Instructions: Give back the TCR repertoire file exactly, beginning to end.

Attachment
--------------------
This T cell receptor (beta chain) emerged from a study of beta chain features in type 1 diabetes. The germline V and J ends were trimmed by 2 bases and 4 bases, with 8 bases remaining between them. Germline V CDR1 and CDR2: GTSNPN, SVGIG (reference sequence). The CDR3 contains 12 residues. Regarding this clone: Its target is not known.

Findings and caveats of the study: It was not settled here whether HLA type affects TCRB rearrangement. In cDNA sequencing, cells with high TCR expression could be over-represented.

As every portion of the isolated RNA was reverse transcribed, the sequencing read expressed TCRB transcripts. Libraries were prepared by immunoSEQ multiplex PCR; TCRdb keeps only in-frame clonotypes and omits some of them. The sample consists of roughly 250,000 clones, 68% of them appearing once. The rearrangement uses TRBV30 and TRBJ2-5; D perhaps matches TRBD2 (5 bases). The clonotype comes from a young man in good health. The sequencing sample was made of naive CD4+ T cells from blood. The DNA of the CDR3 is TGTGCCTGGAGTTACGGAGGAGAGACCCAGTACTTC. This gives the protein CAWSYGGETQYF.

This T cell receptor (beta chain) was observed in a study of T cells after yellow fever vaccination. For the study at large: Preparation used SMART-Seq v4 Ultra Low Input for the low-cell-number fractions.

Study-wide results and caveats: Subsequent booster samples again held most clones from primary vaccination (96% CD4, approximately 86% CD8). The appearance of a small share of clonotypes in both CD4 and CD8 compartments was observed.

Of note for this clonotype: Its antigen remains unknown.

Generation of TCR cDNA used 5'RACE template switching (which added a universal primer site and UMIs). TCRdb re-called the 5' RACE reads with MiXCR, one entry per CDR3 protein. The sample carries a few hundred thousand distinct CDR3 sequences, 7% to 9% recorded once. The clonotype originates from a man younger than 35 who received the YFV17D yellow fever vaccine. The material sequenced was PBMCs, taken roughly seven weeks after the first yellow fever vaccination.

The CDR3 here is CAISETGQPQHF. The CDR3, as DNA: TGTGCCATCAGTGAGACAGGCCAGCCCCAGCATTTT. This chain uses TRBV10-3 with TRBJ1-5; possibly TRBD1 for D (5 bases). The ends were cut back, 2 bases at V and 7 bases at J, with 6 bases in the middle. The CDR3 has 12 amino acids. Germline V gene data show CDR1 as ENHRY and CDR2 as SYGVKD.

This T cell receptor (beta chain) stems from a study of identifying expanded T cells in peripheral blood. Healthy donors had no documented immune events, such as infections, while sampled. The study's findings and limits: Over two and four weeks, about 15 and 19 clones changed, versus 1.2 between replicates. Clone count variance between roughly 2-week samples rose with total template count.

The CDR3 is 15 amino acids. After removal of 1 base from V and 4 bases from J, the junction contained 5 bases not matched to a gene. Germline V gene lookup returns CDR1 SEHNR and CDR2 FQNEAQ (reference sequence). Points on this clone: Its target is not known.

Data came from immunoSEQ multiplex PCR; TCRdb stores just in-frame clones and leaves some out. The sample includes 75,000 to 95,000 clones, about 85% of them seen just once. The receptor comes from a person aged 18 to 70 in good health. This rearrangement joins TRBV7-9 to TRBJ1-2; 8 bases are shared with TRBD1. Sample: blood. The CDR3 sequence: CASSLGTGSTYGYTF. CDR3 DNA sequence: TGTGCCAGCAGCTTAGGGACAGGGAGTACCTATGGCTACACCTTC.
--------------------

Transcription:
This T cell receptor (beta chain) emerged from a study of beta chain features in type 1 diabetes. The germline V and J ends were trimmed by 2 bases and 4 bases, with 8 bases remaining between them. Germline V CDR1 and CDR2: GTSNPN, SVGIG (reference sequence). The CDR3 contains 12 residues. Regarding this clone: Its target is not known.

Findings and caveats of the study: It was not settled here whether HLA type affects TCRB rearrangement. In cDNA sequencing, cells with high TCR expression could be over-represented.

As every portion of the isolated RNA was reverse transcribed, the sequencing read expressed TCRB transcripts. Libraries were prepared by immunoSEQ multiplex PCR; TCRdb keeps only in-frame clonotypes and omits some of them. The sample consists of roughly 250,000 clones, 68% of them appearing once. The rearrangement uses TRBV30 and TRBJ2-5; D perhaps matches TRBD2 (5 bases). The clonotype comes from a young man in good health. The sequencing sample was made of naive CD4+ T cells from blood. The DNA of the CDR3 is TGTGCCTGGAGTTACGGAGGAGAGACCCAGTACTTC. This gives the protein CAWSYGGETQYF.

This T cell receptor (beta chain) was observed in a study of T cells after yellow fever vaccination. For the study at large: Preparation used SMART-Seq v4 Ultra Low Input for the low-cell-number fractions.

Study-wide results and caveats: Subsequent booster samples again held most clones from primary vaccination (96% CD4, approximately 86% CD8). The appearance of a small share of clonotypes in both CD4 and CD8 compartments was observed.

Of note for this clonotype: Its antigen remains unknown.

Generation of TCR cDNA used 5'RACE template switching (which added a universal primer site and UMIs). TCRdb re-called the 5' RACE reads with MiXCR, one entry per CDR3 protein. The sample carries a few hundred thousand distinct CDR3 sequences, 7% to 9% recorded once. The clonotype originates from a man younger than 35 who received the YFV17D yellow fever vaccine. The material sequenced was PBMCs, taken roughly seven weeks after the first yellow fever vaccination.

The CDR3 here is CAISETGQPQHF. The CDR3, as DNA: TGTGCCATCAGTGAGACAGGCCAGCCCCAGCATTTT. This chain uses TRBV10-3 with TRBJ1-5; possibly TRBD1 for D (5 bases). The ends were cut back, 2 bases at V and 7 bases at J, with 6 bases in the middle. The CDR3 has 12 amino acids. Germline V gene data show CDR1 as ENHRY and CDR2 as SYGVKD.

This T cell receptor (beta chain) stems from a study of identifying expanded T cells in peripheral blood. Healthy donors had no documented immune events, such as infections, while sampled. The study's findings and limits: Over two and four weeks, about 15 and 19 clones changed, versus 1.2 between replicates. Clone count variance between roughly 2-week samples rose with total template count.

The CDR3 is 15 amino acids. After removal of 1 base from V and 4 bases from J, the junction contained 5 bases not matched to a gene. Germline V gene lookup returns CDR1 SEHNR and CDR2 FQNEAQ (reference sequence). Points on this clone: Its target is not known.

Data came from immunoSEQ multiplex PCR; TCRdb stores just in-frame clones and leaves some out. The sample includes 75,000 to 95,000 clones, about 85% of them seen just once. The receptor comes from a person aged 18 to 70 in good health. This rearrangement joins TRBV7-9 to TRBJ1-2; 8 bases are shared with TRBD1. Sample: blood. The CDR3 sequence: CASSLGTGSTYGYTF. CDR3 DNA sequence: TGTGCCAGCAGCTTAGGGACAGGGAGTACCTATGGCTACACCTTC.